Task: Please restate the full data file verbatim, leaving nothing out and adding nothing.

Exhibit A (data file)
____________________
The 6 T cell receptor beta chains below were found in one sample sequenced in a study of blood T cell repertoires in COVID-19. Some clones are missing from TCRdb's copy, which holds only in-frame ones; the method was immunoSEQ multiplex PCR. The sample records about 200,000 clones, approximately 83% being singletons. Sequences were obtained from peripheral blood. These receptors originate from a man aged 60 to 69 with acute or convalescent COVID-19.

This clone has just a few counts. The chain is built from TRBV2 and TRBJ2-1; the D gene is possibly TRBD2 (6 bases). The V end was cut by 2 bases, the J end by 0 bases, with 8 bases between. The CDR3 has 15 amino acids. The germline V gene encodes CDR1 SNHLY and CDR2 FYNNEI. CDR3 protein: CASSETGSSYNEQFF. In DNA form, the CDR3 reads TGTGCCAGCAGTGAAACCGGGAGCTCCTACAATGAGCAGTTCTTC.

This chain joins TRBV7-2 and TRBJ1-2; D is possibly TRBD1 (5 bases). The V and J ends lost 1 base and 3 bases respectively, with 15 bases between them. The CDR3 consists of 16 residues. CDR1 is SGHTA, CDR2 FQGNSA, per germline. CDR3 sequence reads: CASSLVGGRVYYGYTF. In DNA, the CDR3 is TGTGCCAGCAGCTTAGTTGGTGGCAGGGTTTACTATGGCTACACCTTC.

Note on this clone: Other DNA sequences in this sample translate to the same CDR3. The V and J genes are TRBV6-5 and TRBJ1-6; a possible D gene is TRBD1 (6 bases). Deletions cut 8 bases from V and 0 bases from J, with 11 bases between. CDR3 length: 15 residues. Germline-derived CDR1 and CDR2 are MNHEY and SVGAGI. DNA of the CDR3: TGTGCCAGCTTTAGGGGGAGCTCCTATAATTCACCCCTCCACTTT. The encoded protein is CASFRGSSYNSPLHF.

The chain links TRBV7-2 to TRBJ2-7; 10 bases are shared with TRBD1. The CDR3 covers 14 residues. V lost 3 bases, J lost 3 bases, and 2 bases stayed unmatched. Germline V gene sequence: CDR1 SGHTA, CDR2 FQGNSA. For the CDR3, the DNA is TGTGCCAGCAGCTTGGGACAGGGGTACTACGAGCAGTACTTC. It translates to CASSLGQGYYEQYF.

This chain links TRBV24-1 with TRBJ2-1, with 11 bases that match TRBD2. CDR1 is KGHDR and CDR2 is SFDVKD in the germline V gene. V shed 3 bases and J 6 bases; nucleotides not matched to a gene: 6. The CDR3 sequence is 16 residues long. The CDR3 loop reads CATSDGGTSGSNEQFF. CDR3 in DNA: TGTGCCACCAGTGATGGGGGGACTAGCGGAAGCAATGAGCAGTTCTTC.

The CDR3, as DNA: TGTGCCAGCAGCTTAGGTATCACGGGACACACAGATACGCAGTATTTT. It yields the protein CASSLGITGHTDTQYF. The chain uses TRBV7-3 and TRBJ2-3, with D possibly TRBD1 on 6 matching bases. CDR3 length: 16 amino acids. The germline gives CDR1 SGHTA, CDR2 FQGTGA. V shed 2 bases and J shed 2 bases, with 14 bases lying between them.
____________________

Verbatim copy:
The 6 T cell receptor beta chains below were found in one sample sequenced in a study of blood T cell repertoires in COVID-19. Some clones are missing from TCRdb's copy, which holds only in-frame ones; the method was immunoSEQ multiplex PCR. The sample records about 200,000 clones, approximately 83% being singletons. Sequences were obtained from peripheral blood. These receptors originate from a man aged 60 to 69 with acute or convalescent COVID-19.

This clone has just a few counts. The chain is built from TRBV2 and TRBJ2-1; the D gene is possibly TRBD2 (6 bases). The V end was cut by 2 bases, the J end by 0 bases, with 8 bases between. The CDR3 has 15 amino acids. The germline V gene encodes CDR1 SNHLY and CDR2 FYNNEI. CDR3 protein: CASSETGSSYNEQFF. In DNA form, the CDR3 reads TGTGCCAGCAGTGAAACCGGGAGCTCCTACAATGAGCAGTTCTTC.

This chain joins TRBV7-2 and TRBJ1-2; D is possibly TRBD1 (5 bases). The V and J ends lost 1 base and 3 bases respectively, with 15 bases between them. The CDR3 consists of 16 residues. CDR1 is SGHTA, CDR2 FQGNSA, per germline. CDR3 sequence reads: CASSLVGGRVYYGYTF. In DNA, the CDR3 is TGTGCCAGCAGCTTAGTTGGTGGCAGGGTTTACTATGGCTACACCTTC.

Note on this clone: Other DNA sequences in this sample translate to the same CDR3. The V and J genes are TRBV6-5 and TRBJ1-6; a possible D gene is TRBD1 (6 bases). Deletions cut 8 bases from V and 0 bases from J, with 11 bases between. CDR3 length: 15 residues. Germline-derived CDR1 and CDR2 are MNHEY and SVGAGI. DNA of the CDR3: TGTGCCAGCTTTAGGGGGAGCTCCTATAATTCACCCCTCCACTTT. The encoded protein is CASFRGSSYNSPLHF.

The chain links TRBV7-2 to TRBJ2-7; 10 bases are shared with TRBD1. The CDR3 covers 14 residues. V lost 3 bases, J lost 3 bases, and 2 bases stayed unmatched. Germline V gene sequence: CDR1 SGHTA, CDR2 FQGNSA. For the CDR3, the DNA is TGTGCCAGCAGCTTGGGACAGGGGTACTACGAGCAGTACTTC. It translates to CASSLGQGYYEQYF.

This chain links TRBV24-1 with TRBJ2-1, with 11 bases that match TRBD2. CDR1 is KGHDR and CDR2 is SFDVKD in the germline V gene. V shed 3 bases and J 6 bases; nucleotides not matched to a gene: 6. The CDR3 sequence is 16 residues long. The CDR3 loop reads CATSDGGTSGSNEQFF. CDR3 in DNA: TGTGCCACCAGTGATGGGGGGACTAGCGGAAGCAATGAGCAGTTCTTC.

The CDR3, as DNA: TGTGCCAGCAGCTTAGGTATCACGGGACACACAGATACGCAGTATTTT. It yields the protein CASSLGITGHTDTQYF. The chain uses TRBV7-3 and TRBJ2-3, with D possibly TRBD1 on 6 matching bases. CDR3 length: 16 amino acids. The germline gives CDR1 SGHTA, CDR2 FQGTGA. V shed 2 bases and J shed 2 bases, with 14 bases lying between them.